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A Kiss at Vespers: Ireland's Medieval Heart Novelettes, #1

A Kiss at Vespers: Ireland's Medieval Heart Novelettes, #1

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A Kiss at Vespers: Ireland's Medieval Heart Novelettes, #1

63 pages
54 minutes
May 26, 2017


In 1008 AD, Dublin is just a small town, newly opened to trade now that Viking violence there has died down. A young woman named Asta runs away from her boring life in Britain on one of her father’s trading vessels bound for Dublin, hoping that she and the sailor she loves can find a new life together. But when shipwreck takes him from her, her whole world changes. She is helped up the rocky shores of eastern Ireland by handsome and enigmatic Brother Martinus, who takes her to the Monastery of St. Luran’s to recover. Despite his vows of silence and chastity, Brother Martinus is entranced by the beautiful maiden who seems delivered to him by Providence. Their unexpected relationship causes both of them to rethink their concepts of faith and love.

May 26, 2017

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A Kiss at Vespers - Anne E. Johnson


Anne E. Johnson is a Brooklyn-based writer with a penchant for history. Between her master’s degree in medieval music and her own Irish heritage, it was only a matter of time before she wrote about early Ireland.

To learn more about Anne’s writing, visit her website.

To receive updates about her new publications, sign up for her newsletter.

Chapter 1

The Irish Sea, 1008 A.D.

In the distance Asta saw the craggy cliffs of Ireland’s eastern coast, ominous under the cloudy sky.

Is that Eiré? she called into the salt spray. To steady herself as the ship rolled with the waves, she grasped the railing. They had left the town of Chester in Britannia the day before, and she was finally getting her sea legs.

Magnus slipped his hand along the waistband of the boy’s trousers she wore. The Romans called it Hibernia, said her betrothed, speaking close enough to flick his tongue against her ear. They must’ve thought it was always winter here.

Catching Magnus’s tongue in her fingers for a second, Asta said, Don’t, but didn’t mean it. She admired his bleached hair and weather-worn face, a sign of strength among Saxon seamen. Someone will see.

Who cares? You’re dressed like a boy, he argued. The guys will just think we’re... Magnus breathed on her neck with each syllable, very...close...friends.

Oy! You there! It was the first mate, who never spoke lower than a shout. You lazy babies, get your sorry eyes back to your posts or I’ll let the jellyfish suck them eyes out of your skulls.

Asta shuffled her feet and looked at her hands, playing up the bumbling teen boy act. She longed for her bleeding blisters to turn to calluses. There was no rest for the men who rowed and swabbed and hoisted the sails of this vessel. The Prosperity was a trade ship, bound from Chester to the small town of Dublin, which had been established only a few years before. The shipping company was owned by Asta’s father, who never missed an opportunity to expand his business.

But her father didn’t know she was there. She was supposed to be at a convent in Hereford for the summer. Instead, she’d cut off her hair with a hunting knife, stolen her cousin’s leggings, tunic, and leather brogues, and signed onto her boyfriend’s ship. They planned to sneak off to a priest in Dublin and get married.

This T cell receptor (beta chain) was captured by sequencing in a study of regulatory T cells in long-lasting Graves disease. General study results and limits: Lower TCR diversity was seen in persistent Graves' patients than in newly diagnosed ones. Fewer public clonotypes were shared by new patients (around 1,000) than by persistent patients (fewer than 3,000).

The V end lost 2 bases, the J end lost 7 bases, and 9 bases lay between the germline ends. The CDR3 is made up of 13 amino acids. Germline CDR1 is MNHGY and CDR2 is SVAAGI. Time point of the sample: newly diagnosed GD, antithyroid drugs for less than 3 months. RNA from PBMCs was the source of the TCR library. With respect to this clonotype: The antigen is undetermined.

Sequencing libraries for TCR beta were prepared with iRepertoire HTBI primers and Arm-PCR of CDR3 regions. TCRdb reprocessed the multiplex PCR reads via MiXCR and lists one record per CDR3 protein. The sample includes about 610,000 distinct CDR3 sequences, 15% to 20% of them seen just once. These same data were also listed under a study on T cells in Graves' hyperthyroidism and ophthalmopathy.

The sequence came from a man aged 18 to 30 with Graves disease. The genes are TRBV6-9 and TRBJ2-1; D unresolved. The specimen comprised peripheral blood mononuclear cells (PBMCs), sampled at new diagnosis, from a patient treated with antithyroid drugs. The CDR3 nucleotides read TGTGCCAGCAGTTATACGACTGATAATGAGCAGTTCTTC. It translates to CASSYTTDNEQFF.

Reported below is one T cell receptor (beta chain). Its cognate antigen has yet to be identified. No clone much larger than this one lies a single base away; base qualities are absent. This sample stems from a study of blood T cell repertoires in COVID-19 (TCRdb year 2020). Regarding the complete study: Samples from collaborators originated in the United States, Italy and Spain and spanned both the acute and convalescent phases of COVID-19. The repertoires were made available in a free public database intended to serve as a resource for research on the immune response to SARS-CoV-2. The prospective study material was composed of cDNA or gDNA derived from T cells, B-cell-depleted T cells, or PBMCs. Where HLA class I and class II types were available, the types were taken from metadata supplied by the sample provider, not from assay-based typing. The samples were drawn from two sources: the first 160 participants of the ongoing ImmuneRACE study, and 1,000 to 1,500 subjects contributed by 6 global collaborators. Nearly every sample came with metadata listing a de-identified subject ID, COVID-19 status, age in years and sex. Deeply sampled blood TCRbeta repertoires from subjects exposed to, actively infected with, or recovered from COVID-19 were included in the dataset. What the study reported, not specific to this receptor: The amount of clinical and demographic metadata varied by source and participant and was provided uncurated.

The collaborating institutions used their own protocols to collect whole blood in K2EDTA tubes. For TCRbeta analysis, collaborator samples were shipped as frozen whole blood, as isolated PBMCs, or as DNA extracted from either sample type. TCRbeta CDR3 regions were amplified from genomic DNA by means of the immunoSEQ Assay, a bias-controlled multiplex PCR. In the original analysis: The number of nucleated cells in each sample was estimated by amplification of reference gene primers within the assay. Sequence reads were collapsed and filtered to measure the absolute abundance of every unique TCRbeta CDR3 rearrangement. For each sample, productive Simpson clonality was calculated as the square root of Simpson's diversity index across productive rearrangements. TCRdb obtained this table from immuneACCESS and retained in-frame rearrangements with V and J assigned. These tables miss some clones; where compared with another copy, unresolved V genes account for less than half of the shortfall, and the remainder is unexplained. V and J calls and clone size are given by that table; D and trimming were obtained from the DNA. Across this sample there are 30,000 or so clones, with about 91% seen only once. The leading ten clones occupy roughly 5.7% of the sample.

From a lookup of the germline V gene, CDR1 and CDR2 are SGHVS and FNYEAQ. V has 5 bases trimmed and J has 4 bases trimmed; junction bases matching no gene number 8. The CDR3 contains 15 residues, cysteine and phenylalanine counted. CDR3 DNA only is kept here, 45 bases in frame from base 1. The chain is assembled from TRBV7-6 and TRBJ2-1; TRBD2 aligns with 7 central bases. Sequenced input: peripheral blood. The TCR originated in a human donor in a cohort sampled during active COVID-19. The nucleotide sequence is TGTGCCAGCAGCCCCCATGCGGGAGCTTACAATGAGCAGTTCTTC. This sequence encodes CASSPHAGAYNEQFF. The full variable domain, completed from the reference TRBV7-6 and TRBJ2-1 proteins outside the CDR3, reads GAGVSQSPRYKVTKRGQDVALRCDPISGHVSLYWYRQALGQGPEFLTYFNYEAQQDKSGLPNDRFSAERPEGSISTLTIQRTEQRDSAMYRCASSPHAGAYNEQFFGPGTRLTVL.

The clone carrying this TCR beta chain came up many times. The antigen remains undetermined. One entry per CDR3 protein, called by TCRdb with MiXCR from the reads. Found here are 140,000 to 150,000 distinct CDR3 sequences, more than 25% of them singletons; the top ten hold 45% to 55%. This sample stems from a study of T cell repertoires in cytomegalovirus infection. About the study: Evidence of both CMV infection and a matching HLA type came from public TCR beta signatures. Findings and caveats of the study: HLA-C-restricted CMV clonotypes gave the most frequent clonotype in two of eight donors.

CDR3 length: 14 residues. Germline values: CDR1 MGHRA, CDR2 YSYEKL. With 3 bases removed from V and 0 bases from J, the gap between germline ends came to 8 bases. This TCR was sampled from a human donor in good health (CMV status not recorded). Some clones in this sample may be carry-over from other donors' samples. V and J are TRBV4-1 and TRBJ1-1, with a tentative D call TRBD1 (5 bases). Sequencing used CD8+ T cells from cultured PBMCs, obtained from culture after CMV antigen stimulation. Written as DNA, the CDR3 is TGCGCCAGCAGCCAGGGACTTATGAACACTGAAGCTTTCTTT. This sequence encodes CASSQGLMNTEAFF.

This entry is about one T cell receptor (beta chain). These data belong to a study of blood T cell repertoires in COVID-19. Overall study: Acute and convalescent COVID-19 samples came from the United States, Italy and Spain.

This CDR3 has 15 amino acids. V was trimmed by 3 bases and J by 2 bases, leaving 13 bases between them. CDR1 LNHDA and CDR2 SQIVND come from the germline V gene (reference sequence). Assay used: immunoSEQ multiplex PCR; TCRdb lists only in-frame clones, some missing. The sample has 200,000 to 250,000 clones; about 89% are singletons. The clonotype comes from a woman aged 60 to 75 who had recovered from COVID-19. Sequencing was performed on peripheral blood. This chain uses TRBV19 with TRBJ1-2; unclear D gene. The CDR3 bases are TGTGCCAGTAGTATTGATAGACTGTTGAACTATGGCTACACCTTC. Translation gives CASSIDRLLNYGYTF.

It took a lot of hard rowing to move the Prosperity’s bulk through the waves. With her slight build, Asta was taken for a weak young boy, the sort of orphan or run-away common in the muddy streets of Chester. So she was put to work carrying water and food, tying off ropes, and moving ballast.

Water here, boy, the rowers called to her. Asta hated hauling that bucket around from man to man, almost as much as she loved the smiles on their rugged faces when she drew near each one and held the wooden ladle to his lips. Sometimes they looked at her with such soft affection and gratitude that she feared they’d noticed her womanhood.

The arms and torso of her dear Magnus bulged as he rowed, a testament to his fierce Dane roots. Asta let him slurp for an extra few seconds at the precious supply of fresh water. She longed for that hungry mouth to kiss hers.

Asta couldn’t wait to be off that tiresome ship and out of those awkward boy’s clothes. She wanted to join her life with Magnus’s and to be his wife. It all seemed like a great adventure. And how beautiful he was! She even loved his rough hands straining at the stiff wooden oar.

Then again, she had moments of doubt. They never talked of anything but the joys of their wedding night. Asta couldn’t help but wonder whether their marriage might hold more than one night of bliss.

She was jolted from her reveries when the ship stopped short and she was thrown against the rowers’ foreman. Magnus was just letting go of the ladle when the second jolt came. This one was accompanied by a crash and the creaking scream of ship timbers against rock.

Hurled backwards, Asta hit the starboard rail hard enough to crack it. By the time she’d fought through the pain in her shoulder to lift her head, chaos had overtaken the ship. Men were running, shouting, pulling ropes, bailing water, jumping overboard. The section of rowing benches where Magnus had

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